It may well be that we multitask not because the world has become so busy and demands it of us but because the technologically advanced world offers us an unprecedented universe of possibilities to get out of having to pay attention to the task at hand. We multitask not because we have to but because we can, literally seduced by how the brain intrinsically operates, always looking to avoid the heavy lifting/calorically expensive work of focused, purposeful thinking. We overeat, many believe, in large part because food is so readily available, and we have evolved to want the calories, and that imperative easily overpowers the work it takes to discipline our diets. We may well be overmultitasking for similar reasons. The distractions are so readily available, and the brain has evolved to save the calories and get to lazy autopilot whenever it can, and that imperative easily overpowers the work it takes to discipline our focus.

This has ominous implications, of course (which are being researched by a wide range of scholars). To the extent that this is true, our unprecedented world of easy distractions does not bode well for the things we need to pay attention to if we want to do them well, like, say, making thoughtful decisions, or thinking critically for ourselves instead of just going along with the crowd, or being decent friends and family members by paying attention to other people's feelings and ideas and lives, or even just learning. There is already research suggesting that whatever we read online we remember less, apparently because the brain knows it can just go back and look it up later, so why spend the calories paying attention to it and remembering it now?

This doesn't bode well for the human ability to explore ideas in any richness or depth. In fact, it doesn't bode well for the possibility that most of those who started reading this piece are even still here. Google Analytics says the average duration a reader spends on my blog Risk: Reason and Reality at Big is 47 seconds, which means the average reader made it roughly to my mention of Fat Tuesday back in the second paragraph. (Granted, a majority of "visitors" are just bots, and they have really short attention spans, dragging the average down.) Congratulations on your mental focus, and thanks for your interest, if you're still here!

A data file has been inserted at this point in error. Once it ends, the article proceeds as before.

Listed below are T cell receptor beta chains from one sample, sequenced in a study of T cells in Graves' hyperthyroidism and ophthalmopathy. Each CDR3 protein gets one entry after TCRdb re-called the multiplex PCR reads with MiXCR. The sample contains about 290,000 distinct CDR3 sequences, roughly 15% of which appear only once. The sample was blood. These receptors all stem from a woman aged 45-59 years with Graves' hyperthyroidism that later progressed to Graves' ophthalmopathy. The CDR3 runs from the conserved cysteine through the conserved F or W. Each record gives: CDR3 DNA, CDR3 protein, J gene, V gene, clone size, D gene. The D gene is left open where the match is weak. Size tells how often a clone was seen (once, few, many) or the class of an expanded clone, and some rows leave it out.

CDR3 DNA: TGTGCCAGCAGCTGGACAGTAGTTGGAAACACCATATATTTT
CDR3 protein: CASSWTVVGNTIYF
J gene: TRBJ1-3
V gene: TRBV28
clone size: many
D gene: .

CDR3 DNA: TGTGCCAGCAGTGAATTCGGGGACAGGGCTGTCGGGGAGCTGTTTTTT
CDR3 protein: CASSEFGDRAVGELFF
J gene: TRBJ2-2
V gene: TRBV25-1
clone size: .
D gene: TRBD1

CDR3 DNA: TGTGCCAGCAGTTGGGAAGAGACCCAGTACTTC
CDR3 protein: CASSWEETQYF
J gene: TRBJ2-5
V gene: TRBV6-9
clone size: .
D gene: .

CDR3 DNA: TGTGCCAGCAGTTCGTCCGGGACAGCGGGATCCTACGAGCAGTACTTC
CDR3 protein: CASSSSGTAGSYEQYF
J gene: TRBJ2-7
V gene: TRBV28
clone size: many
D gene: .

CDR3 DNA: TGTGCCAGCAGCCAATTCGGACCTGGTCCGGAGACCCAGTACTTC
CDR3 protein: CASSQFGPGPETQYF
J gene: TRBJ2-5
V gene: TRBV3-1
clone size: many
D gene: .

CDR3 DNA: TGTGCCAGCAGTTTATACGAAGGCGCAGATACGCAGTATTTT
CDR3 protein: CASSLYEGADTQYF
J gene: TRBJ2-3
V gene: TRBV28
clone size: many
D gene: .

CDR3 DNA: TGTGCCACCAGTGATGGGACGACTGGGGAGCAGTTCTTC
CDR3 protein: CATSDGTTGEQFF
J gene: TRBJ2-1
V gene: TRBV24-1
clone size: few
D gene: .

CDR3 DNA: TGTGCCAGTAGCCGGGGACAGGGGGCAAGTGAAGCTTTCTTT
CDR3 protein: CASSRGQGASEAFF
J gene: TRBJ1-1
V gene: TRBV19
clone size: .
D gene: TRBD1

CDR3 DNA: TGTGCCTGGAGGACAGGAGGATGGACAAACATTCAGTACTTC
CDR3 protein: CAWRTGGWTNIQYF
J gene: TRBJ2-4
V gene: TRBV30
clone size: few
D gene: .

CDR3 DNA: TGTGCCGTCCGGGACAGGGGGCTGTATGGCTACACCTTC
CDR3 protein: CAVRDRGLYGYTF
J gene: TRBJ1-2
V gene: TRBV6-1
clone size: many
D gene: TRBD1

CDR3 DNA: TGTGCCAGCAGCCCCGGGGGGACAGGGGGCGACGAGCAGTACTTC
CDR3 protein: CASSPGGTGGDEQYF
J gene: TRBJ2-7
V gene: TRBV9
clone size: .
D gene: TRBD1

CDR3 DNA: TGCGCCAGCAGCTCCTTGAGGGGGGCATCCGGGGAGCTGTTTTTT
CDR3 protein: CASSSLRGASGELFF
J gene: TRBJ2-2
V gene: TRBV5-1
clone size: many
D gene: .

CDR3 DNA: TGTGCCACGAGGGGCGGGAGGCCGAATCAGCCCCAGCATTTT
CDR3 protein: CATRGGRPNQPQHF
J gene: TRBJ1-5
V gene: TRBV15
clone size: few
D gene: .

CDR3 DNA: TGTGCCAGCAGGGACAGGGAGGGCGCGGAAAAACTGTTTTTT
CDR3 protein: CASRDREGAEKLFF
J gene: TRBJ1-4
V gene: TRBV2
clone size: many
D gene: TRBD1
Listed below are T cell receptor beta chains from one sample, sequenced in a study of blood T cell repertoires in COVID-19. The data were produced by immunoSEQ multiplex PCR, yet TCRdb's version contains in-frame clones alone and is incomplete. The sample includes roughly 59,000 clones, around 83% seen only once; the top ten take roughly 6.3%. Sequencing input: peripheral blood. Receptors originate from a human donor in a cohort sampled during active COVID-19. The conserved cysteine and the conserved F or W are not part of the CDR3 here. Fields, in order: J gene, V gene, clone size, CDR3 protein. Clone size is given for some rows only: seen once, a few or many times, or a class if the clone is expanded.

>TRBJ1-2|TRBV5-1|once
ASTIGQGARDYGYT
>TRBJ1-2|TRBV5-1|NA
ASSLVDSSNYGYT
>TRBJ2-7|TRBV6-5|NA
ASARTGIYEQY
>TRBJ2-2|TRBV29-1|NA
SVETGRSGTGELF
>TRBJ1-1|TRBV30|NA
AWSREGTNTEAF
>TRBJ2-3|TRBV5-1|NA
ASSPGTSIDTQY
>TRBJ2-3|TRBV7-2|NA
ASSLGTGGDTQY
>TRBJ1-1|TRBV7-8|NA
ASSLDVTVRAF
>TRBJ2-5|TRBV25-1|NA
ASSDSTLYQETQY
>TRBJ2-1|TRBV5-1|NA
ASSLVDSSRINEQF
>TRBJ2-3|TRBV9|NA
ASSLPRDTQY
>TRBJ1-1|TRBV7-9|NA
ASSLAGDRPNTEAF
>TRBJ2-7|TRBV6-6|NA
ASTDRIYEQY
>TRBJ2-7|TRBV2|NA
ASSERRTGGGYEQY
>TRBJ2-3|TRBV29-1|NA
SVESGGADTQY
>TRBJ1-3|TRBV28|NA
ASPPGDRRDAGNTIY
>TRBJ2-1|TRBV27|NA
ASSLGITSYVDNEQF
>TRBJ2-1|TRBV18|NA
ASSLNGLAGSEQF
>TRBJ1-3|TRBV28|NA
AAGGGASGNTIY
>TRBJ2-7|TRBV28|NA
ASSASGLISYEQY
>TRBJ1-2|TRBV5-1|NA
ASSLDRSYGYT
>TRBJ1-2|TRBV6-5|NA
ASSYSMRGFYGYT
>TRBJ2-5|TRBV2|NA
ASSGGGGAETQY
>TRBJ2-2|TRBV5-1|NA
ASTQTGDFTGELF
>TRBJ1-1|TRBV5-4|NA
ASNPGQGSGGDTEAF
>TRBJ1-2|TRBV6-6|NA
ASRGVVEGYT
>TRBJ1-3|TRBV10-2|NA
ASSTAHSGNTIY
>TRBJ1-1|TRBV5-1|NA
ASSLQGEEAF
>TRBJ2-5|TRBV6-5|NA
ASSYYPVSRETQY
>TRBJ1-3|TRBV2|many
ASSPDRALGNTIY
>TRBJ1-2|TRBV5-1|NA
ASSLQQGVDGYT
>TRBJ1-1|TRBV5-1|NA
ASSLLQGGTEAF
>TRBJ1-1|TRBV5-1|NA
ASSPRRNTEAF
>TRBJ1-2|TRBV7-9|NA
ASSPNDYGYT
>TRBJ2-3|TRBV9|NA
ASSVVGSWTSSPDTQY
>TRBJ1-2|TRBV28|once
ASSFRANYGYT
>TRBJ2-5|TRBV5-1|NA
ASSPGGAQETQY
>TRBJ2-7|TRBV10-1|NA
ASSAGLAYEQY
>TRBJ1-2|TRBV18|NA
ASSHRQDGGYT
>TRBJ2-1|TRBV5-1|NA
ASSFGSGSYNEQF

There is a wonderful piece on short attention spans by Farhad Monjoo on Slate, "You Won't Finish This Article." Go read it (when you have the time). But this issue is about more than the human attention span, which may be shrinking but has always been short. As I said, the brain is trying to slip into calorie-saving autopilot whenever it safely can. More broadly this is about how carefully we think, and the broad implications for us as individuals, and for society, when we don't. The more we're on autopilot and not paying attention, the less we learn, the less we connect, and the less careful and thoughtful our choices and behaviors are.

It's like living in a world of constant Mardi Gras, happily pigging out and partying and saving the work of self-discipline for later. It's not great for our physical health. We ought to worry what the constant cognitive Mardi Gras of our über-connected/multitasking existence is doing to our social and intellectual health, to our decision making, and even literally to our safety. I'm sure serious researchers are looking into this -- so sure, in fact, that... it's time to check my Twitter feed.